Saturday, October 08, 2005

medimediaand medical education

Inquire about the training and expertise of the person administering the
treatment (for example, certification).
Consider the costs. Alternative treatments may not be reimbursable
by health insurance.
Discuss all treatments with your primary care provider, who needs
this information in order to have a complete picture of your treatment
plan.

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Obtain objective information about the therapy. Besides talking with
the person promoting the approach, speak with people who have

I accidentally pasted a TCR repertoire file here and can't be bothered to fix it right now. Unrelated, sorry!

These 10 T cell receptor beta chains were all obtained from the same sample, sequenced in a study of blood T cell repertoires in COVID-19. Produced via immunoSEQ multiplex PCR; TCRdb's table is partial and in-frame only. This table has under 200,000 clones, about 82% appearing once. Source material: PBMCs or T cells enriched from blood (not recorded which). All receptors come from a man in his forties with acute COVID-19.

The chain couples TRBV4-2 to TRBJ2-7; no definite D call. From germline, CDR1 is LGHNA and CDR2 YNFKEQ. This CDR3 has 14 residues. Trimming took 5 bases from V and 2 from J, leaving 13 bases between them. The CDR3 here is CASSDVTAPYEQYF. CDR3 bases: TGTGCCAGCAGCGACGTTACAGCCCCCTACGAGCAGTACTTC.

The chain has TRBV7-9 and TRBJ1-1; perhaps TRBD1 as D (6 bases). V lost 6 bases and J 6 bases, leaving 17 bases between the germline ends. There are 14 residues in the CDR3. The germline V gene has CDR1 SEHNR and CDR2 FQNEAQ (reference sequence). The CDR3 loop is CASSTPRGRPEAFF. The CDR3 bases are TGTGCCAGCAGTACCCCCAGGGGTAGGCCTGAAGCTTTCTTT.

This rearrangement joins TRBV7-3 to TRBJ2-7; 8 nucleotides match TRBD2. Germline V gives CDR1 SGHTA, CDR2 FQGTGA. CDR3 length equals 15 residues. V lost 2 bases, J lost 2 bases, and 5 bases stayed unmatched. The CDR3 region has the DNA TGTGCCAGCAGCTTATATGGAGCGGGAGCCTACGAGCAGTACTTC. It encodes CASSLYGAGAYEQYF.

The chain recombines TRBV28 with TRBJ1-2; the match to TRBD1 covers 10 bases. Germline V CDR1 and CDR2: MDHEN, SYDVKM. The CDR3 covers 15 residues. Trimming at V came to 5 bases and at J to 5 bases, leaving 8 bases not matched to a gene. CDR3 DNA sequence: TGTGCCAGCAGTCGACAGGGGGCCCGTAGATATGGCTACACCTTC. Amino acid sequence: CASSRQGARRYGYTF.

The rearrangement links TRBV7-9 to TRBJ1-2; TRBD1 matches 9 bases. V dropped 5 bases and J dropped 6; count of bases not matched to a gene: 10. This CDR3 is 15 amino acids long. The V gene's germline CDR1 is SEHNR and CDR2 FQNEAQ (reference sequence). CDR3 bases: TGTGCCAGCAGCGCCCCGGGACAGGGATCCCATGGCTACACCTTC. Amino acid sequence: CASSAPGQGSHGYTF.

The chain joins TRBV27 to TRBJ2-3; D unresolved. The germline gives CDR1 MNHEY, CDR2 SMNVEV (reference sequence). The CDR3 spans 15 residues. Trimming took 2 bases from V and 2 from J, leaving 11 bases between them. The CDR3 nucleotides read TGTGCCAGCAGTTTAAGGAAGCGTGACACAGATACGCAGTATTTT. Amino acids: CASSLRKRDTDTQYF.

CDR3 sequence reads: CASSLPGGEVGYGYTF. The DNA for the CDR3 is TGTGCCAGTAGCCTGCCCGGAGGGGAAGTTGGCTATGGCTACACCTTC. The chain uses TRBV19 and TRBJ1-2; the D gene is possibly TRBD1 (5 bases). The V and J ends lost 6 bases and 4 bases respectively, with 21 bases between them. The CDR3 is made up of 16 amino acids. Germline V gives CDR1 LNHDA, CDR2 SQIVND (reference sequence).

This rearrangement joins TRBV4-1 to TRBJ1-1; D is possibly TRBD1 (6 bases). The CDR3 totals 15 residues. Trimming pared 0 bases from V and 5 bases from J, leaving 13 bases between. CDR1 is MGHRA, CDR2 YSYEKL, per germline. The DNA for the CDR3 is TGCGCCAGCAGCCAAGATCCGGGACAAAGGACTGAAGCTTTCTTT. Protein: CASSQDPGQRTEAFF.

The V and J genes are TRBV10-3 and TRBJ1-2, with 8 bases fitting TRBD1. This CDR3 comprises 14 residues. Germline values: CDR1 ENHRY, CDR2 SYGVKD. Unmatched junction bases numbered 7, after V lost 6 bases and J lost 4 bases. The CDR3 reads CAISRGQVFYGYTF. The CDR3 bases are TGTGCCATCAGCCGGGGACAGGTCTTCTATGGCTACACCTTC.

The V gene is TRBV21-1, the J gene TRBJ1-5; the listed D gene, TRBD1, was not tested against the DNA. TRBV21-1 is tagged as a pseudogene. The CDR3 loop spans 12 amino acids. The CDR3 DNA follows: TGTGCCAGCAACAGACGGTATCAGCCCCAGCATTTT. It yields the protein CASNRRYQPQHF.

gone through the treatment--preferably both those who were treated
recently and those treated in the past. Ask about the advantages and
disadvantages, risks, side effects, costs, results, and over what time
span results can be expected.

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Isadora B. Stehlin is a staff writer for FDA Consumer.
How to Approach Alternative Therapies
The NIH Office of Alternative Medicine recommends the following
before getting involved in any alternative therapy:

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Two of the defendants fled to Great Britain, but the other two
pleaded guilty and served time in U.S. federal prisons.
The bottom line in deciding whether a certain treatment you've read or
heard about might be right for you: Talk to your doctor. And keep in
mind the old adage: If it sounds too good to be true, it probably is.